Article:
The objective is to examine and further characterize the ability of antibody directed against gram-negative bacterial lipopolysaccharide (LPS, endotoxin) to afford protection during experimental gram-negative bacillary sepsis. The core LPS-lipid A portion of endotoxin represents an antigenic determinant common to many common gram-negative microorganisms. This region of LPS is expressed extensively on the cell surface of rough mutants of Escherichia coli and Salmonella minnesota. These organisms or their derived outer membrane LPS thus represent suitable immunogens for cross-reactive antibody production. Although we have demonstrated protection in vivo utilizing murine monoclonal antibodies directed against the core LPS-lipid A region, the exact binding site specificity and antibody class which will maximize protection has not been established. Thus, IgG and IgM monoclonal antibodies of similar binding specificity, and monoclonal and polyclonal preparations have not been directly compared. The major thrust of this work will be to develop and test both monoclonal and polyclonal antibody preparations which bind to different portions of LPS. Different classes of monoclonal antibodies with similar binding specificity will be developed. These antibody preparations will be tested in vitro for: 1) antibody titer (enzyme-linked immunosorbent assay), 2) binding specificity (Western blot analysis, immunofluorescent bacterial binding), and opsonophagocytic character (acridine orange slide phagocytosis assay). Initial in vivo testing will establish protective capacity by exact LD50 calculations in three murine sepsis models: 1) IV bacteremia, 2) ip hemoglobin peritonitis, and 3) iv endotoxemia. Further in vivo testing will center around maximizing the protective effect of suitable antibody preparations. The ability of antibody to promote survival as a therapeutic agent administered after the bacterial challenge, either alone or in conjunction with antimicrobial agents and the immunoenhancing agent muramyl dipeptide will be examined in the above models and a chronic peritonitis-sepsis model.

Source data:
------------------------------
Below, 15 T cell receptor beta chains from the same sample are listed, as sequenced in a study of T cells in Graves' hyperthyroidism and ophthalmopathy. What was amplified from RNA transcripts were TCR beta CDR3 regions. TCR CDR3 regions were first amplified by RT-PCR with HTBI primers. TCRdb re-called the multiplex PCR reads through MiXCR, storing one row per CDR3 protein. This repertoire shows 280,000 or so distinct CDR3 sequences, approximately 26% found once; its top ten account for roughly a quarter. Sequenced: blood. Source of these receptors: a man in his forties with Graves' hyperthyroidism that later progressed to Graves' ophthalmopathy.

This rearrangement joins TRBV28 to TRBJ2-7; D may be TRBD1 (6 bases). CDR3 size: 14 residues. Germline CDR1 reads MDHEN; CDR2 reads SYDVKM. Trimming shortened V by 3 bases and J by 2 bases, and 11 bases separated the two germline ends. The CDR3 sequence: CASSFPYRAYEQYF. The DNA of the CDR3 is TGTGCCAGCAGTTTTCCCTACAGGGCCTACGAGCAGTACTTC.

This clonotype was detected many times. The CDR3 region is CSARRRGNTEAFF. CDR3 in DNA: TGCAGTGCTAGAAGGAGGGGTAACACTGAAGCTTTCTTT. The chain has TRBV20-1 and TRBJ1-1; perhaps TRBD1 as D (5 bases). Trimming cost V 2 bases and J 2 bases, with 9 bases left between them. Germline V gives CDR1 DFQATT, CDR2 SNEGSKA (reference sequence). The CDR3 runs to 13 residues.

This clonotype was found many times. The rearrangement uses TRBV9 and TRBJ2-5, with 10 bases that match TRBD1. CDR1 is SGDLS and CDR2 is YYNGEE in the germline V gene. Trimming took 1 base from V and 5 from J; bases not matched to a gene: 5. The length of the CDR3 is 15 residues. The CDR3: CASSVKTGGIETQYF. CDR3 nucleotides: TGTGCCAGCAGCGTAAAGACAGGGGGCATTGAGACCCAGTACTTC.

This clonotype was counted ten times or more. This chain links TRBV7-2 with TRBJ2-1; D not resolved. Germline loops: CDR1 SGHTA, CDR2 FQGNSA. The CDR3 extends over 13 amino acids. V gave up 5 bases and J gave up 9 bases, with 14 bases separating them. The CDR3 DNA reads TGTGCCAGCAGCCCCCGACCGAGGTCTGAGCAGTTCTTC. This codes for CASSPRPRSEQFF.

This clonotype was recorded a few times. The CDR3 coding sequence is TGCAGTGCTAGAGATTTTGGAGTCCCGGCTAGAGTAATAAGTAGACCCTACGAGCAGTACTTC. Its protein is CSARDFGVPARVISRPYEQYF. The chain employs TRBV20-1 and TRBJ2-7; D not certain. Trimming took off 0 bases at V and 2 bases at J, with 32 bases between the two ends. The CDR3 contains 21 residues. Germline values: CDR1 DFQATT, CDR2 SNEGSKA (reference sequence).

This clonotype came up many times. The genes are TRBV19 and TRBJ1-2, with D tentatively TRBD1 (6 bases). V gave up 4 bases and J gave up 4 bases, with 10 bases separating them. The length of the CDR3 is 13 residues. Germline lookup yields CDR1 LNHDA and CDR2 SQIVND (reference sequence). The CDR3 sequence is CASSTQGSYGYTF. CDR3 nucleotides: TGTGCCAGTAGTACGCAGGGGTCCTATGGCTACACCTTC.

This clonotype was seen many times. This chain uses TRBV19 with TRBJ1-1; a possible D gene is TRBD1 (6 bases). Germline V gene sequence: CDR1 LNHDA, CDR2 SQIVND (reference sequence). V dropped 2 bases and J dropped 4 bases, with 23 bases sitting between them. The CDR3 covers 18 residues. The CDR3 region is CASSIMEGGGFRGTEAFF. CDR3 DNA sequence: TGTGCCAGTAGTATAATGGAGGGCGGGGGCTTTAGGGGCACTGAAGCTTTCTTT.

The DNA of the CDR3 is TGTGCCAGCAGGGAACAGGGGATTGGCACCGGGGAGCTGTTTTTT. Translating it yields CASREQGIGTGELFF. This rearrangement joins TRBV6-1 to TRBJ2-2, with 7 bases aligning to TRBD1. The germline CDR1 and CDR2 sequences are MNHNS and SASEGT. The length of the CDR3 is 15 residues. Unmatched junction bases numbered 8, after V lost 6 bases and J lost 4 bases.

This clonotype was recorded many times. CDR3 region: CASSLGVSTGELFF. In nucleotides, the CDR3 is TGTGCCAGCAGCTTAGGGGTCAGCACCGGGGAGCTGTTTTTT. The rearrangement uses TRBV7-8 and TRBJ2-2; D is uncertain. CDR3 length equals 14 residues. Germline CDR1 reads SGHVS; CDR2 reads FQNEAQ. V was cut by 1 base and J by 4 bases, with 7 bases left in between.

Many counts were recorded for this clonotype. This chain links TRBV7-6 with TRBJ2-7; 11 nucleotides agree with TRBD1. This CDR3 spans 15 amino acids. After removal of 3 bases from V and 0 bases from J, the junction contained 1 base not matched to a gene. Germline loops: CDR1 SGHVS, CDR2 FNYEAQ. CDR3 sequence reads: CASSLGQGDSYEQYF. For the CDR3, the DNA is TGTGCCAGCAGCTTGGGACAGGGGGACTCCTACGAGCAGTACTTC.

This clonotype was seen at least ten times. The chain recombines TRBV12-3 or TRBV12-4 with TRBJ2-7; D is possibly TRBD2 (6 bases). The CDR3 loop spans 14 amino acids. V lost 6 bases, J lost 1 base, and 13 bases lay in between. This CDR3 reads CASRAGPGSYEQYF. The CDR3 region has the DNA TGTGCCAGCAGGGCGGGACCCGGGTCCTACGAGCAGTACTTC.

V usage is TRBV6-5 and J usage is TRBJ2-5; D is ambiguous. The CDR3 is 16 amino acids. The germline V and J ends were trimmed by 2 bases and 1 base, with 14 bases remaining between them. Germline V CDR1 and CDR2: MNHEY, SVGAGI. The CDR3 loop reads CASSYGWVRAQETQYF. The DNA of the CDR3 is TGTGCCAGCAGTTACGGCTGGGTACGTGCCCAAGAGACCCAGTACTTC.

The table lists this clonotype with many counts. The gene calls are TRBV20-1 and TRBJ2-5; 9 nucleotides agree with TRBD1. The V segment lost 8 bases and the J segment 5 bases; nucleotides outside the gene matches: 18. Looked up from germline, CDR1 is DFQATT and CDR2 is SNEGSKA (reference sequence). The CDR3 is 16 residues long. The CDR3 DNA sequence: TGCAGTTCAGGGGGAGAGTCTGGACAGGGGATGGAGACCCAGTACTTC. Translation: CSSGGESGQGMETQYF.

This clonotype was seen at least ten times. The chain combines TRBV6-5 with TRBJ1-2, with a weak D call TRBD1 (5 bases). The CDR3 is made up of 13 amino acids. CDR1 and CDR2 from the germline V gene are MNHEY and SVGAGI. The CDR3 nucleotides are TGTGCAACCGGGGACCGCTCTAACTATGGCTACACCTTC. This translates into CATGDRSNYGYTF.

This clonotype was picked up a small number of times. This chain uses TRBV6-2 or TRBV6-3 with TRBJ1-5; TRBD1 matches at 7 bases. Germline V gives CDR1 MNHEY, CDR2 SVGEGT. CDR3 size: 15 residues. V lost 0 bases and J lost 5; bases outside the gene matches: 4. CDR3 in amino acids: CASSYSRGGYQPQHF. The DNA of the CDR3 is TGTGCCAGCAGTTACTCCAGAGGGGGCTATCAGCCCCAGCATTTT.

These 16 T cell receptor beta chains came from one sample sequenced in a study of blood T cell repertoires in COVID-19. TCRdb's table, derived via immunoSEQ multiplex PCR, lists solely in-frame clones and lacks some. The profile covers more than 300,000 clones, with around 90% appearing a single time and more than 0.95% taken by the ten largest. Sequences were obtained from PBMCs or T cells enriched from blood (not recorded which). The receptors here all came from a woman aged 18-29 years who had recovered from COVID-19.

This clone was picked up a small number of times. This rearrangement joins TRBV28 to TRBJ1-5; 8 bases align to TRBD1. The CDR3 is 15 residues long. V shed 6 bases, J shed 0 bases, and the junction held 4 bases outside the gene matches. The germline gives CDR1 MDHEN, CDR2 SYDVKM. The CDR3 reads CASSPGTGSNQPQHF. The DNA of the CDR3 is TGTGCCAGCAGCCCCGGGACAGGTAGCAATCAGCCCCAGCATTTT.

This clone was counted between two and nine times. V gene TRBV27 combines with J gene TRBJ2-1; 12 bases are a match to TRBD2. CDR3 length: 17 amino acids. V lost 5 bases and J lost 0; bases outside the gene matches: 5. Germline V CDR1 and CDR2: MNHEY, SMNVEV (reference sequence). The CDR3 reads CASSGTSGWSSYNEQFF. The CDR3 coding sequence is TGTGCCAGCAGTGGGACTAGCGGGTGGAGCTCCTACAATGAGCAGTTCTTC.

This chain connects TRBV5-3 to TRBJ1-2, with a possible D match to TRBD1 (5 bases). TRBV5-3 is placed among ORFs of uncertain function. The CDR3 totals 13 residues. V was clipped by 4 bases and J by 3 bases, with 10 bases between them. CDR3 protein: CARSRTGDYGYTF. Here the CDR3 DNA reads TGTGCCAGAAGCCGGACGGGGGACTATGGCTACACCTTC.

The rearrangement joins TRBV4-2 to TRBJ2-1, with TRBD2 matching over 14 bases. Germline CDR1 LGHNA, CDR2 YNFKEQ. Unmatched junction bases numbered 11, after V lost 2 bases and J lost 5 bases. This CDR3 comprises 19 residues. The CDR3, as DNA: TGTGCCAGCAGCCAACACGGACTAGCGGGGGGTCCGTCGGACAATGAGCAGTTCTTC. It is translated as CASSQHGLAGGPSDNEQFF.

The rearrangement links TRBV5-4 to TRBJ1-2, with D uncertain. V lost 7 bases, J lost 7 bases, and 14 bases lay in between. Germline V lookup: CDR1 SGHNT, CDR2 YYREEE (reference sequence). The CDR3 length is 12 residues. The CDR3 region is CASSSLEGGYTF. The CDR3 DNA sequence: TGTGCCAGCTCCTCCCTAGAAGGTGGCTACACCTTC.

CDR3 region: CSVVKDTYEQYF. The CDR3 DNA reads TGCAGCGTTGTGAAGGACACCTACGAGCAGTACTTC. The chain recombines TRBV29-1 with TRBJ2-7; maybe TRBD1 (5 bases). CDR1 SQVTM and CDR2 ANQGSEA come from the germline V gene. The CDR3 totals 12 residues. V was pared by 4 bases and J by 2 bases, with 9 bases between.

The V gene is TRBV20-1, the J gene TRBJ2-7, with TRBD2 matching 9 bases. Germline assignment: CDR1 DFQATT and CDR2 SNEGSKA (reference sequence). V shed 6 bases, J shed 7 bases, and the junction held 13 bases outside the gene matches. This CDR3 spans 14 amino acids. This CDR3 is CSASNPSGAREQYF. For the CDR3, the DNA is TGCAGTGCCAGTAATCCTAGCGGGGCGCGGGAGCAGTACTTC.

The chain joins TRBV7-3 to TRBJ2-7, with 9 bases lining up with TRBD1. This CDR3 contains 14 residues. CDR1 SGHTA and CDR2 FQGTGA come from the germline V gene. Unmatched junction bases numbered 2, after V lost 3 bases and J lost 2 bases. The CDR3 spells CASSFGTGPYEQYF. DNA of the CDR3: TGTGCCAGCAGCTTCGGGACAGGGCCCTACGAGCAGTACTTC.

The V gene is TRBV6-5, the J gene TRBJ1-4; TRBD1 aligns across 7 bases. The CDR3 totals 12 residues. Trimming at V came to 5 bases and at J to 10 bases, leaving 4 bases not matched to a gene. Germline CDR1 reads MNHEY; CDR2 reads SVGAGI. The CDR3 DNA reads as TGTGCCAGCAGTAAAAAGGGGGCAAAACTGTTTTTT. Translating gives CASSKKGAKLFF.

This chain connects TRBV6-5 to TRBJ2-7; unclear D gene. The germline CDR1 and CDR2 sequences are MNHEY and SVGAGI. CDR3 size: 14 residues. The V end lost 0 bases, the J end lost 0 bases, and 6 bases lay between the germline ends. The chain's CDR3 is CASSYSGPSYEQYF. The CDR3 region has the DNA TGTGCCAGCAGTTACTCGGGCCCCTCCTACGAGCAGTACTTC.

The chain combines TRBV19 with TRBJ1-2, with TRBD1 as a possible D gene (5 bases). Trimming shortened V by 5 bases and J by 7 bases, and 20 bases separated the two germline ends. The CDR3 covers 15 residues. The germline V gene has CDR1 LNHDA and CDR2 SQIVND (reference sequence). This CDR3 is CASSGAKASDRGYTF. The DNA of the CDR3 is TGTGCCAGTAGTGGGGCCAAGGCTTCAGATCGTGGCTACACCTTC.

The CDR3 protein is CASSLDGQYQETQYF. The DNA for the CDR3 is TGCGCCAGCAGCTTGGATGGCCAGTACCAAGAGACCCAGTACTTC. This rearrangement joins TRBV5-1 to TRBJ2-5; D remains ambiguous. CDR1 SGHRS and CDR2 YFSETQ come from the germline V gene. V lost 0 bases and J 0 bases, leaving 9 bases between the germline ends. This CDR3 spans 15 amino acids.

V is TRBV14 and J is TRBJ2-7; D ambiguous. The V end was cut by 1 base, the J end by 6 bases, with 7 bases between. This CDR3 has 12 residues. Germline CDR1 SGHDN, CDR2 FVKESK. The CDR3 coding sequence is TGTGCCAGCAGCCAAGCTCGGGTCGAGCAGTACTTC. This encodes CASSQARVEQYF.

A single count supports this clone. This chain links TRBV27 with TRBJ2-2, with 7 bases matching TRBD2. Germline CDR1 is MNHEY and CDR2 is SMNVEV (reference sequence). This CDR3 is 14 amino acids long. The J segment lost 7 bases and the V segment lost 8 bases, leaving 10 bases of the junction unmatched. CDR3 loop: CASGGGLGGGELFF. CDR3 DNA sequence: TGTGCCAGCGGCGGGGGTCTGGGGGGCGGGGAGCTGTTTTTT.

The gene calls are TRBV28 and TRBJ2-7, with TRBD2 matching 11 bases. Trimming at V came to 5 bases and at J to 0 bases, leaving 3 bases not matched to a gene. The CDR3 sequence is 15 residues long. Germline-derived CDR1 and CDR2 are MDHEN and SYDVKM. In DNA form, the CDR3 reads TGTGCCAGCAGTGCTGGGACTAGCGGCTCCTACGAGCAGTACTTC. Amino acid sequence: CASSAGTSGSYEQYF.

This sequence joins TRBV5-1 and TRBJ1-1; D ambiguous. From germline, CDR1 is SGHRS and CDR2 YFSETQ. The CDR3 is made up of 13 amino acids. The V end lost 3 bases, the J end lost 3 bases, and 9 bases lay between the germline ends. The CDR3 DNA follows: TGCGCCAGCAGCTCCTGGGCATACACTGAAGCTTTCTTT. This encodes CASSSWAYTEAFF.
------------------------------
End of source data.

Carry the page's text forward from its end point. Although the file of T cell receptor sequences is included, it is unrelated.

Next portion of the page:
National Institute of Health (NIH)
National Institute of General Medical Sciences (NIGMS)
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Surgery, Anesthesiology and Trauma Study Section (SAT)
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University of Minnesota Twin Cities
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